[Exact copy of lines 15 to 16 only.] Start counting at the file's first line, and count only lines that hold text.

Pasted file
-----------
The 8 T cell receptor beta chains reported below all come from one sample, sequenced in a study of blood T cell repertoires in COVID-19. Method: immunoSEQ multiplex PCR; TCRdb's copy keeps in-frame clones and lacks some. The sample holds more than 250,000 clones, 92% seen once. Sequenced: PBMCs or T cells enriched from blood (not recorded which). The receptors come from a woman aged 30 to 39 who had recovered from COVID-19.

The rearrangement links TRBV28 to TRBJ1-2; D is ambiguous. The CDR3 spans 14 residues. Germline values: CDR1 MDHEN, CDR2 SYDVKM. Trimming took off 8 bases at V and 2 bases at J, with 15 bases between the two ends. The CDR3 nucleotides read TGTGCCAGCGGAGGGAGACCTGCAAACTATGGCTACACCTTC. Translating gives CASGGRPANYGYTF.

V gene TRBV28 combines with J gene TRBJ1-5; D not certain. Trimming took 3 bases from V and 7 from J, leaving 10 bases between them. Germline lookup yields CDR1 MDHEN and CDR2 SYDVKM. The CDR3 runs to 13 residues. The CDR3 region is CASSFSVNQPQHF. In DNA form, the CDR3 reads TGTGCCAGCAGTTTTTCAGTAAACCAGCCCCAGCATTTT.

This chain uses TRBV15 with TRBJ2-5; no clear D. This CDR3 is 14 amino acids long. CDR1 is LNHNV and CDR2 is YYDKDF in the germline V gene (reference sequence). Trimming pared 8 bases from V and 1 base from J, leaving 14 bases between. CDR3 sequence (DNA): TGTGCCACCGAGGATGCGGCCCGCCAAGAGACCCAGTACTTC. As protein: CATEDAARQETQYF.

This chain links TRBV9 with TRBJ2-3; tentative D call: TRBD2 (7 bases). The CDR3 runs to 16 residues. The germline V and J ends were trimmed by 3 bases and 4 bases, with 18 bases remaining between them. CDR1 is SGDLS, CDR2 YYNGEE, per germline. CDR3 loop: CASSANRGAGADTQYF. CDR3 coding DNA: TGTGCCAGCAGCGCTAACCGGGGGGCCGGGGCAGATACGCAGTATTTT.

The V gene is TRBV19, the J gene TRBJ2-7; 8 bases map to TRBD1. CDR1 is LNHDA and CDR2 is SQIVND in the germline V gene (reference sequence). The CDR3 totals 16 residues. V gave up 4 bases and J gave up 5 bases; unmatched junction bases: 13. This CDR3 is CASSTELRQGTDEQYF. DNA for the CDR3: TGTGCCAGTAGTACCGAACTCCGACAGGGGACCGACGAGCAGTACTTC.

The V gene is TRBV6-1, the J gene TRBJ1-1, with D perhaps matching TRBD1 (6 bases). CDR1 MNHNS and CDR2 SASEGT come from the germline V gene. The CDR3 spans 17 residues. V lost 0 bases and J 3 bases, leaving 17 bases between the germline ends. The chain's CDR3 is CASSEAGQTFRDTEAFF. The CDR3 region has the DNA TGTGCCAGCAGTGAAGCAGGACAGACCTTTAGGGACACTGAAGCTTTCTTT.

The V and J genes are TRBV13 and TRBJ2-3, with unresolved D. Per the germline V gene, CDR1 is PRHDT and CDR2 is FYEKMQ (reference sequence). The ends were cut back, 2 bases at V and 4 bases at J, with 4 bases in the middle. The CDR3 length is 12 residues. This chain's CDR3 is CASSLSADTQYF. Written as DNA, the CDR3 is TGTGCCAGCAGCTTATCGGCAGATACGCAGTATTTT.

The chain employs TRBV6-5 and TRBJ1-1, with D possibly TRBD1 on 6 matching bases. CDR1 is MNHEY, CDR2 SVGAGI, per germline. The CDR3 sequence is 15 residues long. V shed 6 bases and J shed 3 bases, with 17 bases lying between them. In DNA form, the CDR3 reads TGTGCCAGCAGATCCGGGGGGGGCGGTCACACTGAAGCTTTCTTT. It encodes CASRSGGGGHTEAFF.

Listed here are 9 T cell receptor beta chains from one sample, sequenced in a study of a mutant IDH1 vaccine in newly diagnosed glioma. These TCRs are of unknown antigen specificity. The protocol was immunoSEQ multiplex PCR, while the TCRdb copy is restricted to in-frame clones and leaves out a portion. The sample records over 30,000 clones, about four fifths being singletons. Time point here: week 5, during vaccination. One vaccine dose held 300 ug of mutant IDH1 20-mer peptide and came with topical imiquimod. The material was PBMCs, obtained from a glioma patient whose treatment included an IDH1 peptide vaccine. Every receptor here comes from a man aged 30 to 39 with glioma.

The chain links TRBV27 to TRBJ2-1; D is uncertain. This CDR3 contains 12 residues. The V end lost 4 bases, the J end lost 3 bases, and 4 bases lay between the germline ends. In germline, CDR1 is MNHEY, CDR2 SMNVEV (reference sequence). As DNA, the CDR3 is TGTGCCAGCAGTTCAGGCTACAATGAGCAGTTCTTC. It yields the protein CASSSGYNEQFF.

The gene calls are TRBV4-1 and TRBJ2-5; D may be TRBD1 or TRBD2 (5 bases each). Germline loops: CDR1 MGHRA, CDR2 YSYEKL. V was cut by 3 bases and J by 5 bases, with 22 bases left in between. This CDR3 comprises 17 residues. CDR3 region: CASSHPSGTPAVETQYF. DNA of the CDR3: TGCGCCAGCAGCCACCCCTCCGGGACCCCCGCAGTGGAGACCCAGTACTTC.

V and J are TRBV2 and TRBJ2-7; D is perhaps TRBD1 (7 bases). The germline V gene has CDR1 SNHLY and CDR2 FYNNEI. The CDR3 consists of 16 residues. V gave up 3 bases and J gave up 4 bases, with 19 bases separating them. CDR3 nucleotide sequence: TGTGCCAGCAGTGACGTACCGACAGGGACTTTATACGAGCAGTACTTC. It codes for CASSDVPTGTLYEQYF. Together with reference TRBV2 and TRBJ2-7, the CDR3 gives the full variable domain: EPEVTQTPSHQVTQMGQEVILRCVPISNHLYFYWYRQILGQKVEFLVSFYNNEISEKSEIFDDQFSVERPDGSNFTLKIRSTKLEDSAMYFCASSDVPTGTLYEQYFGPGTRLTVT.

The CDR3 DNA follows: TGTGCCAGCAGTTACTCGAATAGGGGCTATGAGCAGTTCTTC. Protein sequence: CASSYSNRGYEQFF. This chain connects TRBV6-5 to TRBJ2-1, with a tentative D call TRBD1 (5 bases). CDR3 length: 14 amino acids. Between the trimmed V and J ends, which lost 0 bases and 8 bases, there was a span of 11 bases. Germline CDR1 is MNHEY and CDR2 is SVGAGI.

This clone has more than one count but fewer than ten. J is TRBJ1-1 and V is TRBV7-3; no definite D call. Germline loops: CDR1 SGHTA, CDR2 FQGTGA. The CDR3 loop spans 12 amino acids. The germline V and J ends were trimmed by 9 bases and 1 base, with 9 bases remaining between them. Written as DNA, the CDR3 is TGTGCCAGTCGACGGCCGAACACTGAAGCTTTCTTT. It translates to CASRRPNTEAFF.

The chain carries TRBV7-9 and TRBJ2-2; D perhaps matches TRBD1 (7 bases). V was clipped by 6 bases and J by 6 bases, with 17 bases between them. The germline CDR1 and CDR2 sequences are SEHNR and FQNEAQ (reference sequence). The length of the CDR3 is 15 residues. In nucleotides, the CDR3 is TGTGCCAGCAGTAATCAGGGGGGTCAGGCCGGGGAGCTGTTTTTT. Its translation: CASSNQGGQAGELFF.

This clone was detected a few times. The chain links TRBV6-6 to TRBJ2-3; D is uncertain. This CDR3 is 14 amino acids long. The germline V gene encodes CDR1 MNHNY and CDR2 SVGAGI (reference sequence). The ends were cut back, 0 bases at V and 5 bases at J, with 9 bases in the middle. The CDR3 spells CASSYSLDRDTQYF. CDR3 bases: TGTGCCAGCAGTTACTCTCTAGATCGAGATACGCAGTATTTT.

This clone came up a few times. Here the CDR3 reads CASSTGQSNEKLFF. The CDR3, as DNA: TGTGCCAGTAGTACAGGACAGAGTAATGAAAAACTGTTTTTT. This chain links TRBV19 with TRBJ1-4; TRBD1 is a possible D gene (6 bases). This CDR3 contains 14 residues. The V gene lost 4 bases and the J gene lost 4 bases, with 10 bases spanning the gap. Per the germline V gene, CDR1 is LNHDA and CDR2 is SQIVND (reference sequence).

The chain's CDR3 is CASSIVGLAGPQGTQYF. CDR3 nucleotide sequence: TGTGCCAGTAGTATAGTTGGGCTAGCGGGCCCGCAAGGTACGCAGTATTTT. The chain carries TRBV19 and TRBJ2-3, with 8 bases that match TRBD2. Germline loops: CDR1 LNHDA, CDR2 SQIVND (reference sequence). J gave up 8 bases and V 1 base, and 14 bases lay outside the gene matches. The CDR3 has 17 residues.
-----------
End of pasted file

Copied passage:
This clone has more than one count but fewer than ten. J is TRBJ1-1 and V is TRBV7-3; no definite D call. Germline loops: CDR1 SGHTA, CDR2 FQGTGA. The CDR3 loop spans 12 amino acids. The germline V and J ends were trimmed by 9 bases and 1 base, with 9 bases remaining between them. Written as DNA, the CDR3 is TGTGCCAGTCGACGGCCGAACACTGAAGCTTTCTTT. It translates to CASRRPNTEAFF.

The chain carries TRBV7-9 and TRBJ2-2; D perhaps matches TRBD1 (7 bases). V was clipped by 6 bases and J by 6 bases, with 17 bases between them. The germline CDR1 and CDR2 sequences are SEHNR and FQNEAQ (reference sequence). The length of the CDR3 is 15 residues. In nucleotides, the CDR3 is TGTGCCAGCAGTAATCAGGGGGGTCAGGCCGGGGAGCTGTTTTTT. Its translation: CASSNQGGQAGELFF.